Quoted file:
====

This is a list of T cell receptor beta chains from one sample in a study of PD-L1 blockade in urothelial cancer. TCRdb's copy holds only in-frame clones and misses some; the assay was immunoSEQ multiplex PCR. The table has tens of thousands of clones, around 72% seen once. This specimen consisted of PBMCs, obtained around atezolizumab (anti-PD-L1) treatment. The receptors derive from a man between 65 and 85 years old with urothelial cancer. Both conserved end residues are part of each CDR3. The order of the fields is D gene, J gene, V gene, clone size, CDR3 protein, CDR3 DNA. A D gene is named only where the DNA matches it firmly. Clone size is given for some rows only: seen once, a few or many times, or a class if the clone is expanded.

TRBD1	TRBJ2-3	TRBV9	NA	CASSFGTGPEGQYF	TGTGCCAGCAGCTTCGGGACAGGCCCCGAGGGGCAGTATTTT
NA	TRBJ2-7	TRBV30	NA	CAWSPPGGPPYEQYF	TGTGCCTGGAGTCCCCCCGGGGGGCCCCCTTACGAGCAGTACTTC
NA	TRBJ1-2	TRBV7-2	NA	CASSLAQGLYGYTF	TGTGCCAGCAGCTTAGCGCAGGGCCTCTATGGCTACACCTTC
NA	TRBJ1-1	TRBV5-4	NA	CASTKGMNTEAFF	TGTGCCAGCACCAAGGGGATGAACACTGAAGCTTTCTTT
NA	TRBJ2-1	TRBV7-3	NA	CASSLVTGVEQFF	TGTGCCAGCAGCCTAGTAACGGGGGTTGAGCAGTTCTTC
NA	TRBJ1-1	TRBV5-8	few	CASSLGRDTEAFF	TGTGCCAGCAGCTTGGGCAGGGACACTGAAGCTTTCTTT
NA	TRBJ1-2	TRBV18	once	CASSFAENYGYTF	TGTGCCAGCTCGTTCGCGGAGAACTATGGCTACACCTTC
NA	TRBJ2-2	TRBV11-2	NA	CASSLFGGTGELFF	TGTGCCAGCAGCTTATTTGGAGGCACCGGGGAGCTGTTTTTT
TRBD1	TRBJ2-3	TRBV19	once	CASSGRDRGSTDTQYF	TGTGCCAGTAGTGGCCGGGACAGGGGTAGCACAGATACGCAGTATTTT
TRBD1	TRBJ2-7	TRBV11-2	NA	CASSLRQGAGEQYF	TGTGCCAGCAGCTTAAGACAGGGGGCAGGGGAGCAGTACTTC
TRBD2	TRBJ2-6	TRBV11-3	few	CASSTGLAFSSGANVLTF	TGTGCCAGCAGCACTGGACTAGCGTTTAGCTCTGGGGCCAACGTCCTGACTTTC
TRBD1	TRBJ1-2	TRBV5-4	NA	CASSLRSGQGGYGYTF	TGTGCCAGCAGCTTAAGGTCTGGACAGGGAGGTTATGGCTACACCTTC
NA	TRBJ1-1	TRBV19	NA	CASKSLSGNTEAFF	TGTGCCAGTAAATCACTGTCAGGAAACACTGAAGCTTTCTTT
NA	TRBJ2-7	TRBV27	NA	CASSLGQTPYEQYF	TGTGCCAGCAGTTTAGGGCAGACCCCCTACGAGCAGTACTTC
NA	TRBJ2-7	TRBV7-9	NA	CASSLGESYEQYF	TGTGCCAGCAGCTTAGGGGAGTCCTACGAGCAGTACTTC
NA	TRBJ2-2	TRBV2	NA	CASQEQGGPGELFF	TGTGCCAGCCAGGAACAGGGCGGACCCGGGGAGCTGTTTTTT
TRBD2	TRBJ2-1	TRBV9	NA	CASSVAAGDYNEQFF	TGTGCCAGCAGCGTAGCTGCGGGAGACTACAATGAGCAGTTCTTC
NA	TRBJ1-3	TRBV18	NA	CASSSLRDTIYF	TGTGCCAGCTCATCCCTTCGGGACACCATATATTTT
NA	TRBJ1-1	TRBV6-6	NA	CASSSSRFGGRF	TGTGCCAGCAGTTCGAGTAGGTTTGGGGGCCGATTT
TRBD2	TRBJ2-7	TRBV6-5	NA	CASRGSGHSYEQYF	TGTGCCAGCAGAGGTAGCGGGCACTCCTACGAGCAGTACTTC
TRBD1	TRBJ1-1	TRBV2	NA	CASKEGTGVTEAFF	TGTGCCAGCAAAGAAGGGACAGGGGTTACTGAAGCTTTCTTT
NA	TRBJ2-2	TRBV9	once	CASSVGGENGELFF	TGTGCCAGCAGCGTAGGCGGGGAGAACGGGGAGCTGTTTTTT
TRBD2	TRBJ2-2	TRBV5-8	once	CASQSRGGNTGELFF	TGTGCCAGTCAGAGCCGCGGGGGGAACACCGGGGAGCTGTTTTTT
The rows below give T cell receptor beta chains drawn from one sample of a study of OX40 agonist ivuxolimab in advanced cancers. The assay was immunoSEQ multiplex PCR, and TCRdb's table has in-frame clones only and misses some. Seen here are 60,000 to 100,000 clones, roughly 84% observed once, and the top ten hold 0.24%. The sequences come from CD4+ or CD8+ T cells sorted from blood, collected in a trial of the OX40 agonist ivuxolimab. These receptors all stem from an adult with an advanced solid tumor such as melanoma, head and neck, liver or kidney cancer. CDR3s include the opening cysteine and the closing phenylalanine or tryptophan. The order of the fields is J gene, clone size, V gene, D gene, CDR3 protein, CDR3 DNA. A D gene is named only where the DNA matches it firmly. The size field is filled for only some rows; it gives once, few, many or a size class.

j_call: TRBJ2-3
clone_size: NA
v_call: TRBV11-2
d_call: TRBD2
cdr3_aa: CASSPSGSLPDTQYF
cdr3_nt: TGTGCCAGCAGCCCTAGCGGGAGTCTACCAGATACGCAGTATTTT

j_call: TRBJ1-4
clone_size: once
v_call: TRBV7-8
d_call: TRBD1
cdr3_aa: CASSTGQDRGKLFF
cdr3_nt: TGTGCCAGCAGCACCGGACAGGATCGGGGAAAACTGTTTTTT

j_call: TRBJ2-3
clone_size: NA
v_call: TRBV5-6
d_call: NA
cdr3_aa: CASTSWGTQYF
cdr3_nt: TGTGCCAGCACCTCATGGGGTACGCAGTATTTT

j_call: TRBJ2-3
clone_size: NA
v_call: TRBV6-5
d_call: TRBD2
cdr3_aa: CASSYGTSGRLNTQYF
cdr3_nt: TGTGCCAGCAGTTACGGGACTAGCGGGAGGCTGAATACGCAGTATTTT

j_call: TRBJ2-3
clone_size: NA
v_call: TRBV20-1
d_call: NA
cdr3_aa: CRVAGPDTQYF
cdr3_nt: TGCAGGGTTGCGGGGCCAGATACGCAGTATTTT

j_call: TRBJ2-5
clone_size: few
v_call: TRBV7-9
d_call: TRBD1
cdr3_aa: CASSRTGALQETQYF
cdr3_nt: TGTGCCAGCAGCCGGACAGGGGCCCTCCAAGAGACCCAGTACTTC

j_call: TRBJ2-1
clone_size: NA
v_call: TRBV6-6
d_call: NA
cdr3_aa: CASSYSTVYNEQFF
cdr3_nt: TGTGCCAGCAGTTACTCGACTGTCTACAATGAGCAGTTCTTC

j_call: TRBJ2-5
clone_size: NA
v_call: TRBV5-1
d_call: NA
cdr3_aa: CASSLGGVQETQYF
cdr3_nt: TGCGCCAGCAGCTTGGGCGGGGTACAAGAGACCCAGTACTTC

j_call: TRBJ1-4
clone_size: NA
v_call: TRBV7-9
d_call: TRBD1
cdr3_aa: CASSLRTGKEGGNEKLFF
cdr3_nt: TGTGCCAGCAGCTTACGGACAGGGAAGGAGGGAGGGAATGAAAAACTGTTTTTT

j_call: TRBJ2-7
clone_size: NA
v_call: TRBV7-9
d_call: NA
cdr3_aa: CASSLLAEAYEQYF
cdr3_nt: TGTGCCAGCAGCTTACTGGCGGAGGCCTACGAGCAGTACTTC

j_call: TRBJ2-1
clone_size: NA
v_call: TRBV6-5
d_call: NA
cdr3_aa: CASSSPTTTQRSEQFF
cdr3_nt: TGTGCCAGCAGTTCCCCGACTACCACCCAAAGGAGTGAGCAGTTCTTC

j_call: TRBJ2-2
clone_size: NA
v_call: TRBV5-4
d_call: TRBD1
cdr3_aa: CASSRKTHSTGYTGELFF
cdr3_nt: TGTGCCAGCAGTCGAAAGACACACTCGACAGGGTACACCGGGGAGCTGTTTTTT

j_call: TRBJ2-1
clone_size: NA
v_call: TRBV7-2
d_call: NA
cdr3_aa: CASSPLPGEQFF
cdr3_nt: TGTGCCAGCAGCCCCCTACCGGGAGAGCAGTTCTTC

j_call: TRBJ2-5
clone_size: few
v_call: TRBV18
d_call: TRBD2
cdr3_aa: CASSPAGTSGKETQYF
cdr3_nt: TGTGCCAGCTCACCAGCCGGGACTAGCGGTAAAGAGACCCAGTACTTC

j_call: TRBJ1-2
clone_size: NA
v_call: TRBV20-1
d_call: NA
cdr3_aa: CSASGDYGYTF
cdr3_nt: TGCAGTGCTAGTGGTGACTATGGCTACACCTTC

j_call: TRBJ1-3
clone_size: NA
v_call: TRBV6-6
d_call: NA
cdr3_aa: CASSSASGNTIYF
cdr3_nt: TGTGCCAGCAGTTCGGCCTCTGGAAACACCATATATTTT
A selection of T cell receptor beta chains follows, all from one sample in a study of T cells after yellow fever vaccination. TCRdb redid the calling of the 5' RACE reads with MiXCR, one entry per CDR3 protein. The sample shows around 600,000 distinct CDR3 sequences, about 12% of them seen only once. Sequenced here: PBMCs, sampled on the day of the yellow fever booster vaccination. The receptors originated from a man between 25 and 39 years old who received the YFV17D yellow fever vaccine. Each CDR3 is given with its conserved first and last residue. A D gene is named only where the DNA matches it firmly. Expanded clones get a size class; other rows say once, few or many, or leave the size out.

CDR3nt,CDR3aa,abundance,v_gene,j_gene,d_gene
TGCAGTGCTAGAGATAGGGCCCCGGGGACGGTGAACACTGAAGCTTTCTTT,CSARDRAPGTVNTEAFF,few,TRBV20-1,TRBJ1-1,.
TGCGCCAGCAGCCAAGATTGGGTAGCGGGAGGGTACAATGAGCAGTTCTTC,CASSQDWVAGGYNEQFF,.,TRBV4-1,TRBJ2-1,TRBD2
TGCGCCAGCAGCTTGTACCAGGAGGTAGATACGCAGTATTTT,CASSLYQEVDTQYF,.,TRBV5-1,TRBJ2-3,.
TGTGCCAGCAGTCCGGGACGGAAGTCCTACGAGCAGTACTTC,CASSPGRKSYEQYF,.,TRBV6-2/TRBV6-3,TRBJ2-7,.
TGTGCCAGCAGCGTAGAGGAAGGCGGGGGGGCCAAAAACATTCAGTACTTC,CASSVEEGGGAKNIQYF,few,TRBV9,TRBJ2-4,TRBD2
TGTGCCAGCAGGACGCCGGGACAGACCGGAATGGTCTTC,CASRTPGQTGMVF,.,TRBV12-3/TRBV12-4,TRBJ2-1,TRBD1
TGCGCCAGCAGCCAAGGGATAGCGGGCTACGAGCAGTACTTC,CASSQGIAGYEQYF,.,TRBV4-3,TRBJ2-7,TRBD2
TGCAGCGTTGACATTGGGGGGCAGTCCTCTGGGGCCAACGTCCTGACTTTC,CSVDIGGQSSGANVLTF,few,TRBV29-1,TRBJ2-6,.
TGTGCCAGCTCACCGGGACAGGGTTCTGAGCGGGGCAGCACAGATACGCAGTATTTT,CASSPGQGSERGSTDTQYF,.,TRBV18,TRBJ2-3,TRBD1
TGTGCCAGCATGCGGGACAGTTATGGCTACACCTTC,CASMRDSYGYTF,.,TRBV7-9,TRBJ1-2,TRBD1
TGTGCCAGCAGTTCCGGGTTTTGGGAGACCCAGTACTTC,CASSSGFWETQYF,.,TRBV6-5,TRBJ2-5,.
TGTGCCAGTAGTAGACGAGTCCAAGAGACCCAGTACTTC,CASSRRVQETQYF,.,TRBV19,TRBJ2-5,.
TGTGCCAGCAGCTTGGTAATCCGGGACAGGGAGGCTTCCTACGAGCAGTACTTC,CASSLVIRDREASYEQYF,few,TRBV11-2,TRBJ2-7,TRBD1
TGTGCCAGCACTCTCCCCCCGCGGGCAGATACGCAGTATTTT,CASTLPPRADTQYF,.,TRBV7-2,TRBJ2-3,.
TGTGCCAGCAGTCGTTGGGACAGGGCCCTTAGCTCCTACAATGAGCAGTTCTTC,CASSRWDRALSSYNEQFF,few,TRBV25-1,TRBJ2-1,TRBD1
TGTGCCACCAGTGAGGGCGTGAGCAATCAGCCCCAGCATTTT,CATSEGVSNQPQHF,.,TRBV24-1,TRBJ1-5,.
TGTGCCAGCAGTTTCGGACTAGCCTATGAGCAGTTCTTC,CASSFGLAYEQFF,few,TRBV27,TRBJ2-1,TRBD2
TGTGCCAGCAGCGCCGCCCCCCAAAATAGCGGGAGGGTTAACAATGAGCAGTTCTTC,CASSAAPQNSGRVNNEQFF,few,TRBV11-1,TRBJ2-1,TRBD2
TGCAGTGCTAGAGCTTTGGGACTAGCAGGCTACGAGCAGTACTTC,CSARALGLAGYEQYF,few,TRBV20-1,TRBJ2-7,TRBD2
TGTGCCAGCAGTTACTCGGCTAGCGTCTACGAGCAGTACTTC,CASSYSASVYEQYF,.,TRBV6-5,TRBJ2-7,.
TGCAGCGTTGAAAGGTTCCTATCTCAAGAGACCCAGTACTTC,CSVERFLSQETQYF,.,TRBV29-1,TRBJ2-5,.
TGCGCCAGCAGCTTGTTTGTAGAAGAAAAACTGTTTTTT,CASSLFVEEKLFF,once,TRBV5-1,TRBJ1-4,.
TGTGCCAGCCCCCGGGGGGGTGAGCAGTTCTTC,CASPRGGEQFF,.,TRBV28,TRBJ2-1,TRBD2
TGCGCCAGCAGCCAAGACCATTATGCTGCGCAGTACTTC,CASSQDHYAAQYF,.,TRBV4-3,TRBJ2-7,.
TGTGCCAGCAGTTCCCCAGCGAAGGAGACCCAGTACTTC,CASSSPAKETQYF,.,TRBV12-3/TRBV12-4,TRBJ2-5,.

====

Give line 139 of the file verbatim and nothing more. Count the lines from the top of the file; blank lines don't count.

TGTGCCACCAGTGAGGGCGTGAGCAATCAGCCCCAGCATTTT,CATSEGVSNQPQHF,.,TRBV24-1,TRBJ1-5,.